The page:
Nicholas Hoult: How I became a serial killer
British star Nicholas Hoult would hear the voice of his Kill Your Friends serial killer character in his head even before filming began.
Actor Nicholas Hoult originally thought the producer of Kill Your Friends was a "crazy guy" after he forced a copy of the book upon him in a park.
The 25-year-old Brit stars in the upcoming dark comedy thriller as Stelfox, a music industry worker who takes the idea of 'killer tunes' to a whole new level when fuelled by greed, ambition and drugs. It's based on the 2008 novel of the same name by John Niven, who also penned the screenplay, and producer Gregor Cameron was so keen to cast Nicholas as the lead, he took some extreme measures.
"Gregor came up to me in Hyde Park (in London, UK) a couple of years ago and just gave me a copy (of the book)!" Nicholas recalled to NME magazine. "I thought at first: ‘Uh oh, crazy guy alert.’ And Owen (Harris, the director) wasn’t even attached then, so it didn’t feel real to be honest.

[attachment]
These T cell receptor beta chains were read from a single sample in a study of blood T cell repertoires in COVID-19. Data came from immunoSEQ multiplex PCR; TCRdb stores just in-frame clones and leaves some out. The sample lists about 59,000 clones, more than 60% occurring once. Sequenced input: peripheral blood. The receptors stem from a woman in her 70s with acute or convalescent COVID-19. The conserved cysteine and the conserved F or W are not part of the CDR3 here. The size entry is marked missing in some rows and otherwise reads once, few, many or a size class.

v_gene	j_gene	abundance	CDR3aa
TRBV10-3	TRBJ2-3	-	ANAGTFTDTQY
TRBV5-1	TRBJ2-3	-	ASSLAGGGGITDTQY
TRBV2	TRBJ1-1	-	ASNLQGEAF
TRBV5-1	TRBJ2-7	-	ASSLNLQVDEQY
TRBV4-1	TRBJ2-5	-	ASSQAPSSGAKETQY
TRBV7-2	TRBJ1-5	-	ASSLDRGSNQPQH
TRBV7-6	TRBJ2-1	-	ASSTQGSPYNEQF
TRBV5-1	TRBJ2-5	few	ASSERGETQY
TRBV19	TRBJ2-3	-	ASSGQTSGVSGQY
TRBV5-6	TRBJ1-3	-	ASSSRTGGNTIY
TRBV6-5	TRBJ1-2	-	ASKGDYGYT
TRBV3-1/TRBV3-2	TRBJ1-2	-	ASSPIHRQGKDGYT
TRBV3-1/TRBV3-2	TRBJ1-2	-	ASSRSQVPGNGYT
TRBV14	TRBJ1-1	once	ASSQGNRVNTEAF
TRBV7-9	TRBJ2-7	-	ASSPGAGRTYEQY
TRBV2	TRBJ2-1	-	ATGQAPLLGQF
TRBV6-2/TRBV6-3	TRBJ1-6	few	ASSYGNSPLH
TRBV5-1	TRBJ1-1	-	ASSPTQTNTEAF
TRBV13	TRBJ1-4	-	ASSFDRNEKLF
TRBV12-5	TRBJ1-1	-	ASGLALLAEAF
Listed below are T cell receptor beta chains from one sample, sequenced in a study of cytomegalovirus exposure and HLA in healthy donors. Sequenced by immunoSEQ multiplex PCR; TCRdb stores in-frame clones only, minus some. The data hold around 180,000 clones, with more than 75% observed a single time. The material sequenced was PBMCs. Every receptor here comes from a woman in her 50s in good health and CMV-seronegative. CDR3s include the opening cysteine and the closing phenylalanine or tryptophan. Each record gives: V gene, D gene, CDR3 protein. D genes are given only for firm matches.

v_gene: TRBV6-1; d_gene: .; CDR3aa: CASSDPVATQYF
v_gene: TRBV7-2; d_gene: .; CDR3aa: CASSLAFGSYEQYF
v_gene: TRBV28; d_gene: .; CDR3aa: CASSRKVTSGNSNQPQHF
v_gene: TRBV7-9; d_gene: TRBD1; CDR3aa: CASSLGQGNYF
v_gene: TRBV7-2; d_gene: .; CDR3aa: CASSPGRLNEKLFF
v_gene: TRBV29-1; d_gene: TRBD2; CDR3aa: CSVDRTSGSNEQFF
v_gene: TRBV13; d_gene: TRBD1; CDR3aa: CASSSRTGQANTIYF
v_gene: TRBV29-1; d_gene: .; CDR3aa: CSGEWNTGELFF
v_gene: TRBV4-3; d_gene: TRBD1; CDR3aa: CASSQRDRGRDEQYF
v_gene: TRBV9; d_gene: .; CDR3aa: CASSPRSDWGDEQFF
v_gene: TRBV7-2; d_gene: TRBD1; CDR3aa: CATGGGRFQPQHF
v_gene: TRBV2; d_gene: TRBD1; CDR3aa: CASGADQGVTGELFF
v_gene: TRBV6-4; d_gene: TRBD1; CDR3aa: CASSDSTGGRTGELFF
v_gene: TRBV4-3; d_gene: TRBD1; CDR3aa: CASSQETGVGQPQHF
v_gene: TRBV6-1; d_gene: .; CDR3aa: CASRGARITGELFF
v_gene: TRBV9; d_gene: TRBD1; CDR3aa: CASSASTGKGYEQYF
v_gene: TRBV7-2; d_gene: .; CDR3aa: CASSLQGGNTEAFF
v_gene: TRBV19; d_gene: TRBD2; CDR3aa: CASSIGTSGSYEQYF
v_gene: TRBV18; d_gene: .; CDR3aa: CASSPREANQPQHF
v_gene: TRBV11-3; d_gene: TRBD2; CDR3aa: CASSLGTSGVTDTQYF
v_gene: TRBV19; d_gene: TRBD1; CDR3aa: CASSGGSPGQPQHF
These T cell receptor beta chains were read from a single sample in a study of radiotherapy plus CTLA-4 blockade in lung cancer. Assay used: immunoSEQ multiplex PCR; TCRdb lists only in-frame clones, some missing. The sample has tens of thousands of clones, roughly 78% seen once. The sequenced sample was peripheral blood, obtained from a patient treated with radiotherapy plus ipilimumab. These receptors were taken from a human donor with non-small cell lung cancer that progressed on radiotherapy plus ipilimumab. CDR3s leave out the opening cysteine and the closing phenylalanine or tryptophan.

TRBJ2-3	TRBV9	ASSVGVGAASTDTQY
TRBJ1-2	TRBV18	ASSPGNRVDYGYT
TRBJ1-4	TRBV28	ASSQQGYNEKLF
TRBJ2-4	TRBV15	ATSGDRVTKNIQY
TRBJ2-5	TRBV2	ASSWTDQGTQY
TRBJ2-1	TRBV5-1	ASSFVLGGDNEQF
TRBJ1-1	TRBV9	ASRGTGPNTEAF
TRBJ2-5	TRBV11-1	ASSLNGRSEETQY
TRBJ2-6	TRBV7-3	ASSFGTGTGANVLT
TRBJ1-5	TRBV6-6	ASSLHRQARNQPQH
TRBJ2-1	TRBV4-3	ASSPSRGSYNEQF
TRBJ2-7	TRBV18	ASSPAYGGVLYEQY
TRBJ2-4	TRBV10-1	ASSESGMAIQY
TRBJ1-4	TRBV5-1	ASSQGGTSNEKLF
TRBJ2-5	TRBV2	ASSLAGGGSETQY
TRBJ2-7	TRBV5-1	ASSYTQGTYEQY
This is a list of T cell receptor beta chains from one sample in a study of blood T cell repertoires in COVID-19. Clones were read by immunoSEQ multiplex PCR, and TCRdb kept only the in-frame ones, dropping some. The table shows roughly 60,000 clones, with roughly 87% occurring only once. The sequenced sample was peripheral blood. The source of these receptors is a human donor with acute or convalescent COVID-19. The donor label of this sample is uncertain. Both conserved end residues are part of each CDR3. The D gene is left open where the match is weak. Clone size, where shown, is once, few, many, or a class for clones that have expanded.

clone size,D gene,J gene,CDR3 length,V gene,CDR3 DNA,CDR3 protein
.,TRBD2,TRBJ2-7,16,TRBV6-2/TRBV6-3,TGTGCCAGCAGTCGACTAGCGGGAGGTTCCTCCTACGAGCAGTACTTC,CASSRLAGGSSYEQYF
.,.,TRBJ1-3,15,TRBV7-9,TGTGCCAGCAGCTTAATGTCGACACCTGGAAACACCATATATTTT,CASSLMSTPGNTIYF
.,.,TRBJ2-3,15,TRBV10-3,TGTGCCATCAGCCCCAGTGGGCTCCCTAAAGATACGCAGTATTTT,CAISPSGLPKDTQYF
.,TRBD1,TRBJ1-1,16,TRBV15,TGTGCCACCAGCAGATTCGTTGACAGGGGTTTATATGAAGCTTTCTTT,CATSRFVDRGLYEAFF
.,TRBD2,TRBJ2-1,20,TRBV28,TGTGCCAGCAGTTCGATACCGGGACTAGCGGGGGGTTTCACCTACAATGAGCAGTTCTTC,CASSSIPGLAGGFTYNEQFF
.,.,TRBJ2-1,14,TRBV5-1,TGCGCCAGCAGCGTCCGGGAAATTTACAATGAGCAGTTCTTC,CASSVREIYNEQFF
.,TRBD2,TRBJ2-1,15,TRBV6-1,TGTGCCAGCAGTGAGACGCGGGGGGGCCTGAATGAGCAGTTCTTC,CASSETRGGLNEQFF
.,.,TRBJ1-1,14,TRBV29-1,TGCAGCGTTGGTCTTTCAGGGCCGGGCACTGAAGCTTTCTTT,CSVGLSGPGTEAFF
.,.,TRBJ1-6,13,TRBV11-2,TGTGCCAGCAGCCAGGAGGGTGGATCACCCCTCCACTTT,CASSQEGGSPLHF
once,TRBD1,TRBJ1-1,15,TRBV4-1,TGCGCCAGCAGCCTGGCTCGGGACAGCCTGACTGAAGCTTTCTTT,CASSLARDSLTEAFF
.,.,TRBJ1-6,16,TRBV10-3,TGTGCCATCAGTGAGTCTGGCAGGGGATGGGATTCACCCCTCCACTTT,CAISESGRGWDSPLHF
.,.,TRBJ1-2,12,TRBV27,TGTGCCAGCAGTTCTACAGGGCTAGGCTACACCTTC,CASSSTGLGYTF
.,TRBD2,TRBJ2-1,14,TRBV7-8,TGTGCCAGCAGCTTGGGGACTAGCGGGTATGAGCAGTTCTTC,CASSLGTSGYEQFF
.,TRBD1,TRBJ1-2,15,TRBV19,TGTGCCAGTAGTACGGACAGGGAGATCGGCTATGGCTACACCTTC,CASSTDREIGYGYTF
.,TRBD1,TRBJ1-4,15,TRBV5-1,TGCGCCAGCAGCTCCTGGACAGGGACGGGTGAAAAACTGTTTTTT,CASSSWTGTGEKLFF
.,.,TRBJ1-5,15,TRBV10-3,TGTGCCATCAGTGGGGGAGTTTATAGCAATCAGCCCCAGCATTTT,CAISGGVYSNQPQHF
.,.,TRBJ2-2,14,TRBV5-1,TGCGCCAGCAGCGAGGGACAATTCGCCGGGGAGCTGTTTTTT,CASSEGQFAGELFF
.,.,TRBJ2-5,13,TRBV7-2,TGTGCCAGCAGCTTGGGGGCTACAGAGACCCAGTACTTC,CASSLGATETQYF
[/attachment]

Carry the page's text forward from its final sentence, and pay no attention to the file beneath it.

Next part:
"I was filming another movie for a year and then Owen came on board – I’d loved his Black Mirror (TV show) episode – so I read the script again and then the book, and it was at that point that I was like: 'F**k. I have to play this guy.' And, you know, that year in between made a big difference."
The handsome actor got stuck into the deadly role easily and found himself enjoying his murdering alter ego's company. He got so involved in the part that he even felt the presence of his character before filming began.
"I was reading the book again just before we started shooting," he added. "I’d be walking around town and occasionally I’d have to stop myself because I’d look at someone and hear Stelfox in my head. You know, what he’d think of them, describe them or what he’d want to do to them. It would happen a lot on the Tube (London Underground system)."
It's a stark contrast from Nicholas' role as honourable mutant Hank McCoy / Beast in the X-Men franchise. Although the star doesn't enjoy all superhero flicks, thinking most follow a boring "bankable formula", he is adamant the X-Men films have more depth thanks to the characters not being "smug".
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